Guest Restaurant Critic Mark Makers – Rosas y Xocolate

Our last dinner in Merida at Rosas and Xocolate

Overall, our last meal in this magical city was very very good. We got plenty of personal attention from the owner Carol; he spent a lot of time translating the menu for us, and at one point poured me a shot of amazing mescal from his personal collection (El Cortijo). Yummy!

At the same time we arrived, two other events were in progress. One was a wedding dress show (which took up the main restaurant space – so we ate at tables setup in the tequila lounge area); the other was a fashion shoot involving a number of very pretty, young and flirtatious Mexican models. I was able to survive both inconveniences.

I found it interesting that Carol made such a point of importing most of his ingredients. I can see why this may make sense when targeting discerning locals, but it was a bit disappointing for tourists looking for high end food made from quality local ingredients. For example, Mrs Makers and I think that US pork is substandard to pork from just about anywhere else, with an odd, chemical flavor. I wanted to try the pork dish reviewed positively by the Casual Restaurant Critic, but changed my mind when I found that it was imported from the US.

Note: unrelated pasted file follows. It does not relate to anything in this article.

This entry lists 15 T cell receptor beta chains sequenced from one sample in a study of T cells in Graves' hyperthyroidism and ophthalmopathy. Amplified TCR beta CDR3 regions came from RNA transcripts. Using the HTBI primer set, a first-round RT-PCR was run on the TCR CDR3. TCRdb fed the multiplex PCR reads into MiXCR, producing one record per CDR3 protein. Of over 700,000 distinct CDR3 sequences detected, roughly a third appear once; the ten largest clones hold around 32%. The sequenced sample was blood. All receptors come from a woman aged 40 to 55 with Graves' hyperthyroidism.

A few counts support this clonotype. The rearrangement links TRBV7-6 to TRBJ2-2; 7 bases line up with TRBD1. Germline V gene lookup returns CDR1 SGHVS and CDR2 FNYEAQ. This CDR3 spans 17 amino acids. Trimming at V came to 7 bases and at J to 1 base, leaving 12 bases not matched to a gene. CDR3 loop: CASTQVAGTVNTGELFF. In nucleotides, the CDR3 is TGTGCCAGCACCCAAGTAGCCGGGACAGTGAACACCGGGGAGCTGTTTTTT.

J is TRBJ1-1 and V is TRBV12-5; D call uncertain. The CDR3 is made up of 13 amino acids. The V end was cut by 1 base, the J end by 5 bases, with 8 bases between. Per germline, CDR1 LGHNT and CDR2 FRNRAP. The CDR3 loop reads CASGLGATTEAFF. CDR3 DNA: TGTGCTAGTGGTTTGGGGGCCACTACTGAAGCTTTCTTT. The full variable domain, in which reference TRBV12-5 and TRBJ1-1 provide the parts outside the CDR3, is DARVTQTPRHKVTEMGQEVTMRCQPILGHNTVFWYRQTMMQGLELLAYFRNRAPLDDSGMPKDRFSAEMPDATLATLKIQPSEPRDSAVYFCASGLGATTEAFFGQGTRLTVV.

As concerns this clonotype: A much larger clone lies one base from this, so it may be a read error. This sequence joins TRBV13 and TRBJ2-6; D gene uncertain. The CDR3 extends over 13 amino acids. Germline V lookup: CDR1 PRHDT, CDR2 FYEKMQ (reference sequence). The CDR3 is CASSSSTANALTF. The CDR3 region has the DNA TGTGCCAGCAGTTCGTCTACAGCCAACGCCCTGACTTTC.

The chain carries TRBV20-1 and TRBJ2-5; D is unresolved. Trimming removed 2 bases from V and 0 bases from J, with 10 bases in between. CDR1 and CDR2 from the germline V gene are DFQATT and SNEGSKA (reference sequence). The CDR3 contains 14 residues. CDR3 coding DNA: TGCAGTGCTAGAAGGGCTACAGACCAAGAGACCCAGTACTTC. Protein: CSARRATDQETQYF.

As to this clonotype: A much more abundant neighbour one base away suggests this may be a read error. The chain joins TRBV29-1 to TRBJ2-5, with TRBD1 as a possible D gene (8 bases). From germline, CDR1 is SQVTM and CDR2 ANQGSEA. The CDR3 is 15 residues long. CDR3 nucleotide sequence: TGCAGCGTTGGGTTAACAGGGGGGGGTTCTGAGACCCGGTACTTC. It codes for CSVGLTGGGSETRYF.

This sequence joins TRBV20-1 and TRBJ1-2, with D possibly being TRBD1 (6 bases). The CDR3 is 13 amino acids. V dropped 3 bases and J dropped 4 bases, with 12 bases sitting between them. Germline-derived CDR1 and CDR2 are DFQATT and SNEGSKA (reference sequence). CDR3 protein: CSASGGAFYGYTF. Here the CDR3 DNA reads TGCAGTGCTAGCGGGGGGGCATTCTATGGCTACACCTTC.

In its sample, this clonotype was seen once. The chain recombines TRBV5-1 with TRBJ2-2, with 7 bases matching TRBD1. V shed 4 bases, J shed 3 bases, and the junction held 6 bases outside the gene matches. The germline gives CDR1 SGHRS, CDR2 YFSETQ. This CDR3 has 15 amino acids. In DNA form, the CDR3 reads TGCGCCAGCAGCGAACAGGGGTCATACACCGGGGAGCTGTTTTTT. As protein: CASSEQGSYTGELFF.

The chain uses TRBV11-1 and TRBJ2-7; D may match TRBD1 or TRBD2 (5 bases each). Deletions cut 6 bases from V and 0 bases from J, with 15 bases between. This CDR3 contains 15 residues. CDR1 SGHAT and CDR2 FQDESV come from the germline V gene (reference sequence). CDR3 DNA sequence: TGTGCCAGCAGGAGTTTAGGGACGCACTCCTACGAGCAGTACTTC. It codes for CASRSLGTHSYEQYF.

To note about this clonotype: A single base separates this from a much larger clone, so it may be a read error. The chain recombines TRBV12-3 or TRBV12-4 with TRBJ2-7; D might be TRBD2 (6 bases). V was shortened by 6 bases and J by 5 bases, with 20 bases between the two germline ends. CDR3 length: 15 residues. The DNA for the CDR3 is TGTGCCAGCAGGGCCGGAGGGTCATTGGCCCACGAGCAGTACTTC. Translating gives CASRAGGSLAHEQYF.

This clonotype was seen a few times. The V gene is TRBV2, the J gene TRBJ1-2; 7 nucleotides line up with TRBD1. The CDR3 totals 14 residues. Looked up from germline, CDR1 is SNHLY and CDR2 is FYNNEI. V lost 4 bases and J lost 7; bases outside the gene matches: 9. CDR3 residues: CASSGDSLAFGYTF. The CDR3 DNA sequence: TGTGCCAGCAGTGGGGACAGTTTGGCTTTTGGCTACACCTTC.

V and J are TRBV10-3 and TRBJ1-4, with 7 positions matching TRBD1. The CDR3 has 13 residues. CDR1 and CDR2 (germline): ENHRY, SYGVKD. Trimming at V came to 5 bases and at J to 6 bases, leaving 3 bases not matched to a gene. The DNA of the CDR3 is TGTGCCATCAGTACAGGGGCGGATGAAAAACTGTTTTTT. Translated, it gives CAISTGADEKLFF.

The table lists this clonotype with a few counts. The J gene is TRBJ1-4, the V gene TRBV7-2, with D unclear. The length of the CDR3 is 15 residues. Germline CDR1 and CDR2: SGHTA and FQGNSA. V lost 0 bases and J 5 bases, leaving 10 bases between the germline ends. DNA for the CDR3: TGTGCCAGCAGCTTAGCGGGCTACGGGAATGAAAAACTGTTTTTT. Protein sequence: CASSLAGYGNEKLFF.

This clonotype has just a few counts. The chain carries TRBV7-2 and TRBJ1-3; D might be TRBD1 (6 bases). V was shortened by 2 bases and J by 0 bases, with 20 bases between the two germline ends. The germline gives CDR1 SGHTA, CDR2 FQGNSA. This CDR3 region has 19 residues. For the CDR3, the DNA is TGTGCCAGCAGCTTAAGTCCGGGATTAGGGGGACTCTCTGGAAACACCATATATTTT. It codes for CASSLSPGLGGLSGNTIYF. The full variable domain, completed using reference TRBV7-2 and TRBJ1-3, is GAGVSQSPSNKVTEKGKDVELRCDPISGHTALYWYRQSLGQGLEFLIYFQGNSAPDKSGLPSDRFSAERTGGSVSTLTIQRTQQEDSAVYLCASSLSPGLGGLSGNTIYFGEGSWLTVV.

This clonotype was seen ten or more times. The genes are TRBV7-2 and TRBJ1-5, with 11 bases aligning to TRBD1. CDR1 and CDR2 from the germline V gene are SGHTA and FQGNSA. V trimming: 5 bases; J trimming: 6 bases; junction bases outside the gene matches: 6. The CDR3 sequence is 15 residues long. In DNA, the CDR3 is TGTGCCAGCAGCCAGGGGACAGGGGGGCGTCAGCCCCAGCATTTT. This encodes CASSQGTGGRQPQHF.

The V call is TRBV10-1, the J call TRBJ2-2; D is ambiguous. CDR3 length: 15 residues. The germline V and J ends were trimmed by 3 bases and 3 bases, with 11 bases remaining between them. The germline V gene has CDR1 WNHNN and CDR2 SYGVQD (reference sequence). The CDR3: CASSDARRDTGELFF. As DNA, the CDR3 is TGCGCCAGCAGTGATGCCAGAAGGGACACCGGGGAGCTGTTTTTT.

Mrs. Makers had the hearts of palm salad and the duck. The duck turned out to be a bit pink (which Carol had assured us would not be the case) so I ended up trading her for a portion of my dinner. I had the shredded duck salad and the octopus main course – and ate plenty of both main courses – generous portions! Other than the pink duck (which Carol offered to replace – but we declined), we loved everything.

But we liked Panuchos de Kanasin at least as much J

Carol has clearly invested a lot of time and money in his establishment, and it shows. He mentioned that he will be in this month’s issue of Condé Nast! He asked us to tell our friends about Merida. This is something we will do, and expect that this wondrous city will continue to attract more travelers every year.

Mark Makers

6 thoughts on “Guest Restaurant Critic Mark Makers – Rosas y Xocolate

  1. Unfortunately, all the money that Carol invested into creating his restaurant seems to be passed on to the customer ie reflected in the menu pricing, to recoup. I find it quite outrageous to charge 90 pesos for a barely four ounce (standard) pour Glass of wine from a Bottle that is available at COVI for 70 pesos. Yes. An entire bottle cost is 70 pesos. That isn’t even a standard mark up on wine by the glass–that’s just robbery. I agree that the ambiance is enjoyable, but at those selfish-not-normal prices, I will go elsewhere. My pulpo ceviche cost less than the glass of wine, go figure.

  2. I thought this last comment interesting and so I looked up the subject on the internet and found a good discussion on the subject of wine markups in restaurants on Here are some of them: